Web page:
Hizbollah's rockets have Arabs and Israelis in their sights

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The Independent Online

Rabbia Taluzi, three, and Mahmoud Taluzi, seven, were playing in a street in the crowded heart of Nazareth yesterday afternoon when the Katyusha came out of clear blue sky and killed them. The two boys became the first Israeli Arabs to die in this eight-day war when four Hizbollah rockets - which now seem to make no distinction between Jewish and Arab victims in northern Israel - hurtled into the densely populated hill town where Jesus grew up.

In this asymmetrical war, the Israeli death toll is only a very small fraction of the one over the border. But it is slowly rising. Rabbia and Mahmoud were the 14th and 15th Israeli civilians to die in the past week, killed by the shrapnel that flew more than 30 feet from where last night the crater ­ perhaps three and half feet by three ­ and the smashed window frames of the adjacent houses testified to the force of the blast. In the yard behind one of them, dozens of children from the same extended family had been playing as the adults enjoyed a reunion with the children's grandmother inside the house. Several were among the 18 injured taken to three Nazareth hospitals. Last night Koranic verses of lamentation were recited through a loudspeaker from the mosque close to where the boys died.

As the sun set over the melancholy scene, a tense and emotional crowd gathered, their shock that Hizbollah would hit an Arab town compounded by anger at the lack of public ­ or private ­ shelters, warning sirens or clear advice in Arabic from the government.

Tarek Salah, 37, the owner of the house where the reunion was taking place, said: "I was sitting in my living room. The kids were playing in the back yard. I heard a huge explosion and went straight out through the front. When I came out I saw two kids lying on the ground. At first I thought they were my kids because they were burnt and I couldn't recognise them." Mr Salah, one of whose sons was lightly injured by the blast, said that the children were actually neighbours from a house about 50 metres away " but they often play here". He added: "We need to live in peace. Both sides need to live in peace. My sons are important; their sons [in Lebanon] are important."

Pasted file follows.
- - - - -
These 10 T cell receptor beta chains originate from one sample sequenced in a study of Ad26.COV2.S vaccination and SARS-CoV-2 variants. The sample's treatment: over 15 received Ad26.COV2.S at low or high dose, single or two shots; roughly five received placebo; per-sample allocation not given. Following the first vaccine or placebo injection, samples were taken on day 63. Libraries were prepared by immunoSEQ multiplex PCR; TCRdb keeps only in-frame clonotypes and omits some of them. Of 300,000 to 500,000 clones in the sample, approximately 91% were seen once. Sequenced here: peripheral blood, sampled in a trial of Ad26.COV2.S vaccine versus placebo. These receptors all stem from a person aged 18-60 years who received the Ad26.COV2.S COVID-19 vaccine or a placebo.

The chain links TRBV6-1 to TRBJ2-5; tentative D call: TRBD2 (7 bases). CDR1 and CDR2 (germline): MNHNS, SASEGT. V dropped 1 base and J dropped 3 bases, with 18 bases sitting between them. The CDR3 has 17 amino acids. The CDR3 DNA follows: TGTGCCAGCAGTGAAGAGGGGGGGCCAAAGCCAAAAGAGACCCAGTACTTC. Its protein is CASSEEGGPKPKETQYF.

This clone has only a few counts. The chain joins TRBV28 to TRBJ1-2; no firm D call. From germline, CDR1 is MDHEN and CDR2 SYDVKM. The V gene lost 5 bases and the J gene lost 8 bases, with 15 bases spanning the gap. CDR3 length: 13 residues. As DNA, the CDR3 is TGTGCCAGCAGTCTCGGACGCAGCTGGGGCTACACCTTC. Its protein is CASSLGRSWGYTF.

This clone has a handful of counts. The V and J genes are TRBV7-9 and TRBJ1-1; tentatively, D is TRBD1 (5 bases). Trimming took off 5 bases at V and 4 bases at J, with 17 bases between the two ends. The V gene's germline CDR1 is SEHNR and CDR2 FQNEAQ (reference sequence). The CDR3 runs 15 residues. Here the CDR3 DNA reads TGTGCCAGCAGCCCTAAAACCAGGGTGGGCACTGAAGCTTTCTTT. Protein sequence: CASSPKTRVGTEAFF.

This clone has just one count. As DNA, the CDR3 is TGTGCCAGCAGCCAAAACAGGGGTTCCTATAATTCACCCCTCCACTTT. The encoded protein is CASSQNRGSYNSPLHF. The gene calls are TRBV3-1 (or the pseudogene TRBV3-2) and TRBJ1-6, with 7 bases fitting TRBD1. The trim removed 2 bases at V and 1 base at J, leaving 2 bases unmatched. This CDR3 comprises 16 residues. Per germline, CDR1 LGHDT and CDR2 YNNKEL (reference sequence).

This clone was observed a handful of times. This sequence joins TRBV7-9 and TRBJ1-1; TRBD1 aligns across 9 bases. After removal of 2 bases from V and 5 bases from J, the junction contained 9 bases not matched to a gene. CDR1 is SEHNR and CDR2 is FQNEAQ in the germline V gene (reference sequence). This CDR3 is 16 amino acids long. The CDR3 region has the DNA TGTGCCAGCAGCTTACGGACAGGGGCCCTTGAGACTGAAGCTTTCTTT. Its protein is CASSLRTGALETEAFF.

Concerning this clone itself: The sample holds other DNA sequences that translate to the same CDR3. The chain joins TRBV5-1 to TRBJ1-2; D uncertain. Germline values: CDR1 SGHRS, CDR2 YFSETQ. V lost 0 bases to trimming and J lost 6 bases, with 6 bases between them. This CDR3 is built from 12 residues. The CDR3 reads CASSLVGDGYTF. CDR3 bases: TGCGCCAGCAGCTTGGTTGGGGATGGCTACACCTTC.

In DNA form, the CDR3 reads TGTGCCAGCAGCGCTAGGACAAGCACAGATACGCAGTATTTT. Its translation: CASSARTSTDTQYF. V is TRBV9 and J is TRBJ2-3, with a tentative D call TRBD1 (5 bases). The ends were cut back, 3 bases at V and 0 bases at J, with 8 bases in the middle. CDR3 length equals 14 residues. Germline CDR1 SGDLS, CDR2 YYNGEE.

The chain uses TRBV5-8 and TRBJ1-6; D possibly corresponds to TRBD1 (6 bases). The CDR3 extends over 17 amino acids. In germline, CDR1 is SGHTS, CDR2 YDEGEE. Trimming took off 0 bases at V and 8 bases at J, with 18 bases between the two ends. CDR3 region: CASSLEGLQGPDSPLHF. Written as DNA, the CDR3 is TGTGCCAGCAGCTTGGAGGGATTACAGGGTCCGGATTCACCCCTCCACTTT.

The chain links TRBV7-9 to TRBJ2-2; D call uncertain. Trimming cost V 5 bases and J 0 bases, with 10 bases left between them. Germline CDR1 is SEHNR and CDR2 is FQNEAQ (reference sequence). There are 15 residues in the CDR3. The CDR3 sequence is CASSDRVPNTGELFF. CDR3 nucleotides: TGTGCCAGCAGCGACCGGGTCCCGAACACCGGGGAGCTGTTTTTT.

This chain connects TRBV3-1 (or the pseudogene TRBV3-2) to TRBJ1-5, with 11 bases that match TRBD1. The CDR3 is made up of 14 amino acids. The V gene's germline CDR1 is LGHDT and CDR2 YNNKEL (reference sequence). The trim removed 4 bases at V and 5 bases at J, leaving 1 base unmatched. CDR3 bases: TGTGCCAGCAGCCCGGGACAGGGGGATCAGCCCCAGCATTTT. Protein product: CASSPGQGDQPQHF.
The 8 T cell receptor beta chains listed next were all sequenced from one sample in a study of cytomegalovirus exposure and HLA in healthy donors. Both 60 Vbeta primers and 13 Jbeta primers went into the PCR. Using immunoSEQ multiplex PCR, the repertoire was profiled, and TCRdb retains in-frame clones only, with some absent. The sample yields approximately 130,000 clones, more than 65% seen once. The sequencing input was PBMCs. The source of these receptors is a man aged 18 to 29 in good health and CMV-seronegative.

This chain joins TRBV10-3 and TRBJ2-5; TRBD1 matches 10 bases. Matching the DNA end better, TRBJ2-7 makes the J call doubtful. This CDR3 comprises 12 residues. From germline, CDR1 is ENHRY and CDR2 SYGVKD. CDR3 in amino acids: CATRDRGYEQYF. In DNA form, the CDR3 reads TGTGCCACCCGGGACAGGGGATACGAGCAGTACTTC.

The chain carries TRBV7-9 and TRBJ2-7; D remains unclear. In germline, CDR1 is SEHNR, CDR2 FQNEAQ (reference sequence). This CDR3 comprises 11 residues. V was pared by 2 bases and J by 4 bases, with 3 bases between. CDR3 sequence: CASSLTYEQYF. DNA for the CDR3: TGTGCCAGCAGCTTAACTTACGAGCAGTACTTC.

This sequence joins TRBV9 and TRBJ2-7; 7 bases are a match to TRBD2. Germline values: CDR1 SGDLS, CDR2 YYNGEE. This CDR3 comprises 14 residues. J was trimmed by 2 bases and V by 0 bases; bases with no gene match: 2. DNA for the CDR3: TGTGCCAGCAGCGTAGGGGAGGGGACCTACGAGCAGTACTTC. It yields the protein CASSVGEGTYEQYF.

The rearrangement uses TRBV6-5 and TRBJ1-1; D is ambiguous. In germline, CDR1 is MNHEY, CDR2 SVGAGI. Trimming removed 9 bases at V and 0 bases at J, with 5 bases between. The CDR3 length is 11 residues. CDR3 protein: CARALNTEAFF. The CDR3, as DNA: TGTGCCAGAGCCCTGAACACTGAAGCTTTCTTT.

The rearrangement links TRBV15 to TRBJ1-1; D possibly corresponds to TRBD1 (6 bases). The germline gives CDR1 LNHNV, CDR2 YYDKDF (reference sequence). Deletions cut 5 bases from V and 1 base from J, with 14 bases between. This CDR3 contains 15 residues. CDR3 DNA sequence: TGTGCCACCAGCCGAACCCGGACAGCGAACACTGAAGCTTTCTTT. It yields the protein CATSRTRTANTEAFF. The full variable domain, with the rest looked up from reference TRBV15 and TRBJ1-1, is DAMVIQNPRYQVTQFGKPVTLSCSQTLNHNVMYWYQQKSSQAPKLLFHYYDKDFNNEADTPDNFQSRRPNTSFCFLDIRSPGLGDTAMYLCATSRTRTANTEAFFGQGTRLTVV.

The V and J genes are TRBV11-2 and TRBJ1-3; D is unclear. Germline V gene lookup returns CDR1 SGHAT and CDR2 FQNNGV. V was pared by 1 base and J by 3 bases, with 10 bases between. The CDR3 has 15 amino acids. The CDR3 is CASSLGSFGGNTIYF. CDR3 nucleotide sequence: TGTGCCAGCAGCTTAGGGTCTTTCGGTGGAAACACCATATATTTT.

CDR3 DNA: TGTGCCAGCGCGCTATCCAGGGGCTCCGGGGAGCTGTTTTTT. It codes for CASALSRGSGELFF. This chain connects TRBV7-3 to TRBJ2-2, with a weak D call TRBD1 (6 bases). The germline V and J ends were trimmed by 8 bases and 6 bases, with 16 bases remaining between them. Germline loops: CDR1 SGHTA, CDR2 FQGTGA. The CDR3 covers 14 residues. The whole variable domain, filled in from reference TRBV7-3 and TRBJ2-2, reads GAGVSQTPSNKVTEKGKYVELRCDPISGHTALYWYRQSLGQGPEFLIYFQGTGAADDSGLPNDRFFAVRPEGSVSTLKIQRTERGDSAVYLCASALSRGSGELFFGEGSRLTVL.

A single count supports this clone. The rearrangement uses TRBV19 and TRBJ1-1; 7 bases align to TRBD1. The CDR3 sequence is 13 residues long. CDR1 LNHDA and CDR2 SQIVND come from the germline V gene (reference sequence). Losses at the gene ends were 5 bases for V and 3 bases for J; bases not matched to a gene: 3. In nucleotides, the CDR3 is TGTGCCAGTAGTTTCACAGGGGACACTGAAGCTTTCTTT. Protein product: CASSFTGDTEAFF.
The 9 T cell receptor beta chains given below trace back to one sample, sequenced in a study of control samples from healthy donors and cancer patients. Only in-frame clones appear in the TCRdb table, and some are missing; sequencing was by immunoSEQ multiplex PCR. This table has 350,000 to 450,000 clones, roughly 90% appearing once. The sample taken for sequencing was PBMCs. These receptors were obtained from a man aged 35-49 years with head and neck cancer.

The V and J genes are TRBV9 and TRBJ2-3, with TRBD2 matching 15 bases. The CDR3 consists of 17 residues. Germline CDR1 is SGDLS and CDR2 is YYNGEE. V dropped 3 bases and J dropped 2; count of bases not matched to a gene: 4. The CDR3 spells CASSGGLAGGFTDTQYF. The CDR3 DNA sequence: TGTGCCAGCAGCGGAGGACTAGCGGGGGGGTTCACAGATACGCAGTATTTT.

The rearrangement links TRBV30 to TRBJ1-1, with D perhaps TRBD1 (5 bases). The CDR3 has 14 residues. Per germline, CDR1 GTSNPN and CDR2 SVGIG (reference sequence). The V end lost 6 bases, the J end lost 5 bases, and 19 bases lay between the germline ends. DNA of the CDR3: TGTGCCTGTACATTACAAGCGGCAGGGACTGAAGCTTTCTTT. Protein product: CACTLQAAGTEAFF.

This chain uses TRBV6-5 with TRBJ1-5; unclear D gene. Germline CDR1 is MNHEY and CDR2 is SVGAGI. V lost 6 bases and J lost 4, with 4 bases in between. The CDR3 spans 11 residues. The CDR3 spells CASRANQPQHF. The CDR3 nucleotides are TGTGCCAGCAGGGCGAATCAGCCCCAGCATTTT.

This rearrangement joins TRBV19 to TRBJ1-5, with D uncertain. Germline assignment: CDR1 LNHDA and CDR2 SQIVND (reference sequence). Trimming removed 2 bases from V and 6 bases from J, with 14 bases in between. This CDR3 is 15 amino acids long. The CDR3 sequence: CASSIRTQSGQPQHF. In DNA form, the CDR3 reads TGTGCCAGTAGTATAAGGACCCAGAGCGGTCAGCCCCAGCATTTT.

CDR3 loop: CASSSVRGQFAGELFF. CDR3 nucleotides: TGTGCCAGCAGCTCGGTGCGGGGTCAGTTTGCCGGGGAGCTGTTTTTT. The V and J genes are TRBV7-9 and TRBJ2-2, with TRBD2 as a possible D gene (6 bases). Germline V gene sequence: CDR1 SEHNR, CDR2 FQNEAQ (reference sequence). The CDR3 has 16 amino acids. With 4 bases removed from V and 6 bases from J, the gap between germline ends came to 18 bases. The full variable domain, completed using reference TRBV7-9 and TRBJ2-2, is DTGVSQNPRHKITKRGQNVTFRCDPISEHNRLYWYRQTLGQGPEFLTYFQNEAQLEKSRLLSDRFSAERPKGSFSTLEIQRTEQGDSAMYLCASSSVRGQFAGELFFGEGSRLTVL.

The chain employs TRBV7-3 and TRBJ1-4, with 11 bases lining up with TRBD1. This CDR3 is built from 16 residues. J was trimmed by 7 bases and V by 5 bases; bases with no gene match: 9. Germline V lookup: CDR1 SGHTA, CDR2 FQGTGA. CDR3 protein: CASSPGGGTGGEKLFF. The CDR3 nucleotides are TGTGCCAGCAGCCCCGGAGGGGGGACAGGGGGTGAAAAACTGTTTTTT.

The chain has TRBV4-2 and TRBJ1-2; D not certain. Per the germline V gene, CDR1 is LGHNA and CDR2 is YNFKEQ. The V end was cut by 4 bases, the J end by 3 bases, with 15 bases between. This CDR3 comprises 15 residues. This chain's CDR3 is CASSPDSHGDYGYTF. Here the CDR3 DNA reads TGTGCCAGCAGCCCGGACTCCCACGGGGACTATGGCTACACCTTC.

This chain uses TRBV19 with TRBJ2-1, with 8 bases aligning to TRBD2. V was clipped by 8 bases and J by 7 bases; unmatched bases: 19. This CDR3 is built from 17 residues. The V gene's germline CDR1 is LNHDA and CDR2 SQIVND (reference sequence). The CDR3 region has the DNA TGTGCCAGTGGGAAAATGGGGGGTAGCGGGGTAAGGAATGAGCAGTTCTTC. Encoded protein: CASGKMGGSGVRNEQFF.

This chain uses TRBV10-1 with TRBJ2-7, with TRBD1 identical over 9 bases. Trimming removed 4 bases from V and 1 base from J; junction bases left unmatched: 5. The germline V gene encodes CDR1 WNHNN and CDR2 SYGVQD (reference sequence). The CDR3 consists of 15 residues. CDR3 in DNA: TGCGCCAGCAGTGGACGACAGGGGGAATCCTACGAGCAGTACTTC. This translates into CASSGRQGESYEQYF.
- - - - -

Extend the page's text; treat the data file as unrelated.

As some residents displayed ball bearings and fragments of shrapnel spread all over the area from the rocket ­ including behind the house, which had protected most of the children from the blast ­ one of Mr Salah's neighbours, Mohammed Razeq, 50, said: "We want all the countries to stop the war. We are here without shelters. We have no place to put the kids. The Home Front [command of the army] have not given us any instructions about what to do with our kids. We do not want war. We want to live together. My son could be killed; your son could be killed. And for what?" Another neighbour, Abdul Khaliq Said, 54, said: "I feel very bad. It's a matter of chance. It could be anybody." Most of those in the crowd were unwilling to apportion blame for the war, but Mr Said said of the attack: "As a human being I am angry. Of course I am angry. But I am an Israeli citizen. What can I do?" Of the damage caused by the rocket and another which fell on a ­ fortunately empty ­ Mazda car showroom nearby, Mr Said said: "The property we can recover. The kids we can't get back."

The majority of civilian victims in Israel have been Jewish. The most recent before last night's deaths of the two children was a man in Nahariya who had simply left the town centre's main public shelter for a few moments to fetch a towel for his daughter.

But the Israeli Arab Knesset member Taleb al-Sanaa said last night after the explosions in Nazareth that because of discrimination against Arab citizens of Israel there were no sirens or shelters in Arab areas.

Ha'aretz reported that the military's Home Front had acknowledged that instructions on what to do in the event of Katyusha attacks had not yet been translated into Arabic.